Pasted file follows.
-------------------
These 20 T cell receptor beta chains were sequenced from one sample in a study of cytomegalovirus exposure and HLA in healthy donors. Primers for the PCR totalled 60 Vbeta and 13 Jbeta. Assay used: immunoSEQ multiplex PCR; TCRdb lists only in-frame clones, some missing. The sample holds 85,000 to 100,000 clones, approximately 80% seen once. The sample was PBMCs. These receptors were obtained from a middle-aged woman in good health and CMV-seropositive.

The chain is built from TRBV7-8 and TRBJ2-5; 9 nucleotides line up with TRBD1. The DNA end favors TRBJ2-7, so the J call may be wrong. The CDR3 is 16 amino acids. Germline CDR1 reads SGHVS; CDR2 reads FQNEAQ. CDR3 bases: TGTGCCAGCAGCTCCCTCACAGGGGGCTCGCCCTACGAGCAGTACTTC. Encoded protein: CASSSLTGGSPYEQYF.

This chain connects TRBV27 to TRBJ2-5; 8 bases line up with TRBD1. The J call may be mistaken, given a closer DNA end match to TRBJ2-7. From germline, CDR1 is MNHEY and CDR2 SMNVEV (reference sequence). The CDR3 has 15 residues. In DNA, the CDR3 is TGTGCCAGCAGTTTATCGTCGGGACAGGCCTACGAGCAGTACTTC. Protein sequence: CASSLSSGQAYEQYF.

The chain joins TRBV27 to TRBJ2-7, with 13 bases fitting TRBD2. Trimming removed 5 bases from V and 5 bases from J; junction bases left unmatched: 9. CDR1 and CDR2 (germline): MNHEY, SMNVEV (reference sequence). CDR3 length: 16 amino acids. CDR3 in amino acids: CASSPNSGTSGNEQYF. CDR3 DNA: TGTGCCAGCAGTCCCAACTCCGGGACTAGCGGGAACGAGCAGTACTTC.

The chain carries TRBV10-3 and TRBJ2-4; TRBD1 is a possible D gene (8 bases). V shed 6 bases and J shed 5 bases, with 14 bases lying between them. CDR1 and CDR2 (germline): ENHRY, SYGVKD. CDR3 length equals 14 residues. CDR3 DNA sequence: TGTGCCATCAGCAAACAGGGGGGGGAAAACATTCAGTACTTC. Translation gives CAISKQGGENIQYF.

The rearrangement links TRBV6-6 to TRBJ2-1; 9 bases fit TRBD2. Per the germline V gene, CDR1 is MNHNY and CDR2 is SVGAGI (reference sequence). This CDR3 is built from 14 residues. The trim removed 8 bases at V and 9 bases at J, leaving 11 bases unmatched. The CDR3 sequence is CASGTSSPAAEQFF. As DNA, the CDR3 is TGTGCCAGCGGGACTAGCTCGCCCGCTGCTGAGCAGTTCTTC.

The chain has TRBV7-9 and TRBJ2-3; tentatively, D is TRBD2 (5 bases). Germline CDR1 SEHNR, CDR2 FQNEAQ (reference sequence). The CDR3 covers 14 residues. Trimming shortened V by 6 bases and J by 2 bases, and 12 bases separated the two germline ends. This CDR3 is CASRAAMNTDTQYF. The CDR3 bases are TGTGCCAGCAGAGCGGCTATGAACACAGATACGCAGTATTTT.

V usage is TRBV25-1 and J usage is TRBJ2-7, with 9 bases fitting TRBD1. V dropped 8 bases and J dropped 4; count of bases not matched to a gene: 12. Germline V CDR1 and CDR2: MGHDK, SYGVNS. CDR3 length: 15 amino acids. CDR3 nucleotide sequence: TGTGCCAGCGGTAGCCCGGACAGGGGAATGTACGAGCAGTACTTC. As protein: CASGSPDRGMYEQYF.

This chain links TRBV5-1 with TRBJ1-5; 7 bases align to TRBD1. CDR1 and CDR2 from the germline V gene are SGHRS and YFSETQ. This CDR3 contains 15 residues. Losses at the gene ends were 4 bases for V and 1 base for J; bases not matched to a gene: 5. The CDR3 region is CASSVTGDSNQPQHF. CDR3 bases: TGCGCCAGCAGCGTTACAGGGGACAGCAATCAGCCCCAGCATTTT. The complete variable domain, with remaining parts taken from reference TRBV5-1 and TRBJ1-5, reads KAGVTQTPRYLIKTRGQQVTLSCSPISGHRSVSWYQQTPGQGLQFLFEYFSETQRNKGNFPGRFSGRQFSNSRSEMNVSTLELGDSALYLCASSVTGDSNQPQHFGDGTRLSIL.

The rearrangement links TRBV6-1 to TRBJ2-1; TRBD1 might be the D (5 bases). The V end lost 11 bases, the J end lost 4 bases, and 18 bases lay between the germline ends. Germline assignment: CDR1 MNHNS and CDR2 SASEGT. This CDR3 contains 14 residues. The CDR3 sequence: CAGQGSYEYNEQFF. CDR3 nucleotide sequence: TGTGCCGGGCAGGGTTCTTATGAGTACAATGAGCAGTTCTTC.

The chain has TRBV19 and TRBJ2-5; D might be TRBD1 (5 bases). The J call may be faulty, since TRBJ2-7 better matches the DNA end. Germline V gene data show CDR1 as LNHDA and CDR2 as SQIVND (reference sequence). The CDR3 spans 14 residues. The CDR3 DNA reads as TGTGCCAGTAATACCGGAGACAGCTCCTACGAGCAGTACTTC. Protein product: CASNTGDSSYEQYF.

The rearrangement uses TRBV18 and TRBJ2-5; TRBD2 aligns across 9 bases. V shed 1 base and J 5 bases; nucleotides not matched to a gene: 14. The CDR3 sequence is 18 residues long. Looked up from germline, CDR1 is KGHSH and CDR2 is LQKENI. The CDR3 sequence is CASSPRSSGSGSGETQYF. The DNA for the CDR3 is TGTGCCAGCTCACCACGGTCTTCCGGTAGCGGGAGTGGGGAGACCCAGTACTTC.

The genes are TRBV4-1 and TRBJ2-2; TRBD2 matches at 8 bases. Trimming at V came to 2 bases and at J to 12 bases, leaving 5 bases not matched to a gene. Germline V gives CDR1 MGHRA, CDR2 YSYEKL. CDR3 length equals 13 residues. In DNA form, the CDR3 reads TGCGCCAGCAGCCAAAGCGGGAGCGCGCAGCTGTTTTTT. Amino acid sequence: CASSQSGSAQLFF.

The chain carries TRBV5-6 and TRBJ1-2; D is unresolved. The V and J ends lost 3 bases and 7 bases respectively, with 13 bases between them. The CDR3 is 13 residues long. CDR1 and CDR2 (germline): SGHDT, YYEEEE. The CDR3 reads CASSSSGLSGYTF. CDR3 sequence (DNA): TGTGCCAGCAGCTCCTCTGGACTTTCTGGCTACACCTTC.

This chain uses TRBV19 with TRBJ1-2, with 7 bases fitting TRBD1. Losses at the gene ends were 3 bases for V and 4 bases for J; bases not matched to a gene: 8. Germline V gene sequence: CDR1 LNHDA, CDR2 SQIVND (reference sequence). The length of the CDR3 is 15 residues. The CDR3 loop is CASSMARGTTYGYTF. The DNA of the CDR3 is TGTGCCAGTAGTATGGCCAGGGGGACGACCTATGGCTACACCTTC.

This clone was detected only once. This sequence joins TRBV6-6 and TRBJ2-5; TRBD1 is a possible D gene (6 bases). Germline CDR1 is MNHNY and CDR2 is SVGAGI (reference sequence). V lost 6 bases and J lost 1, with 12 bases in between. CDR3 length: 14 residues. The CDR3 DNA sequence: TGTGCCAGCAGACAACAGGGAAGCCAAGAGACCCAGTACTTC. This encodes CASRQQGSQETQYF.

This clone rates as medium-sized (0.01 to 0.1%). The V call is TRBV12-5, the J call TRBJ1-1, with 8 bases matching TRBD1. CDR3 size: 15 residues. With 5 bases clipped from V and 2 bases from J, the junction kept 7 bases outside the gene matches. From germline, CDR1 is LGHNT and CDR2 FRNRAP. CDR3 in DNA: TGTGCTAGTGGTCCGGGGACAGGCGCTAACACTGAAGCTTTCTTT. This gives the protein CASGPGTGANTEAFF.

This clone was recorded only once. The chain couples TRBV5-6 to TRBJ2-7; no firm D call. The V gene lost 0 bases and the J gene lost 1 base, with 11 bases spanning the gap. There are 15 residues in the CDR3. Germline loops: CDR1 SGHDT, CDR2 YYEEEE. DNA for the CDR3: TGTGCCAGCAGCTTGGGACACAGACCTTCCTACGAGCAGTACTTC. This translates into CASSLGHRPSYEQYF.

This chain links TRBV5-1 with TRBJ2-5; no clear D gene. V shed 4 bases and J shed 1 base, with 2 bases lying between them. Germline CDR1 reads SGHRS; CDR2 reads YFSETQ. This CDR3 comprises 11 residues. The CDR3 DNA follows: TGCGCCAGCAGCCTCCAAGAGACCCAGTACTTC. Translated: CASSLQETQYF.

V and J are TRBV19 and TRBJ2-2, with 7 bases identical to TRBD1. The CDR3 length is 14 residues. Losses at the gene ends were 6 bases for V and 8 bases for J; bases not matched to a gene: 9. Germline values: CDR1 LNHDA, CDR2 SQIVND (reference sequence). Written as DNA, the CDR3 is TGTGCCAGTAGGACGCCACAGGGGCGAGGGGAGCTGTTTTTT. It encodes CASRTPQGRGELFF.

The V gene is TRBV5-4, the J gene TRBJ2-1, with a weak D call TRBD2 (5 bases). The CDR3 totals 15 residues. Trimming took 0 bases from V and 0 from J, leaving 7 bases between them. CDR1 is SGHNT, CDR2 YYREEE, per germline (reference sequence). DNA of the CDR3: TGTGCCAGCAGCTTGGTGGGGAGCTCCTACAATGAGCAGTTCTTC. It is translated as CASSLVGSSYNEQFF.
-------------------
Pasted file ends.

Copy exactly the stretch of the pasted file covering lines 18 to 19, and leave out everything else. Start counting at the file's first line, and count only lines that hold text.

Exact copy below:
This clone was recorded only once. The chain couples TRBV5-6 to TRBJ2-7; no firm D call. The V gene lost 0 bases and the J gene lost 1 base, with 11 bases spanning the gap. There are 15 residues in the CDR3. Germline loops: CDR1 SGHDT, CDR2 YYEEEE. DNA for the CDR3: TGTGCCAGCAGCTTGGGACACAGACCTTCCTACGAGCAGTACTTC. This translates into CASSLGHRPSYEQYF.

This chain links TRBV5-1 with TRBJ2-5; no clear D gene. V shed 4 bases and J shed 1 base, with 2 bases lying between them. Germline CDR1 reads SGHRS; CDR2 reads YFSETQ. This CDR3 comprises 11 residues. The CDR3 DNA follows: TGCGCCAGCAGCCTCCAAGAGACCCAGTACTTC. Translated: CASSLQETQYF.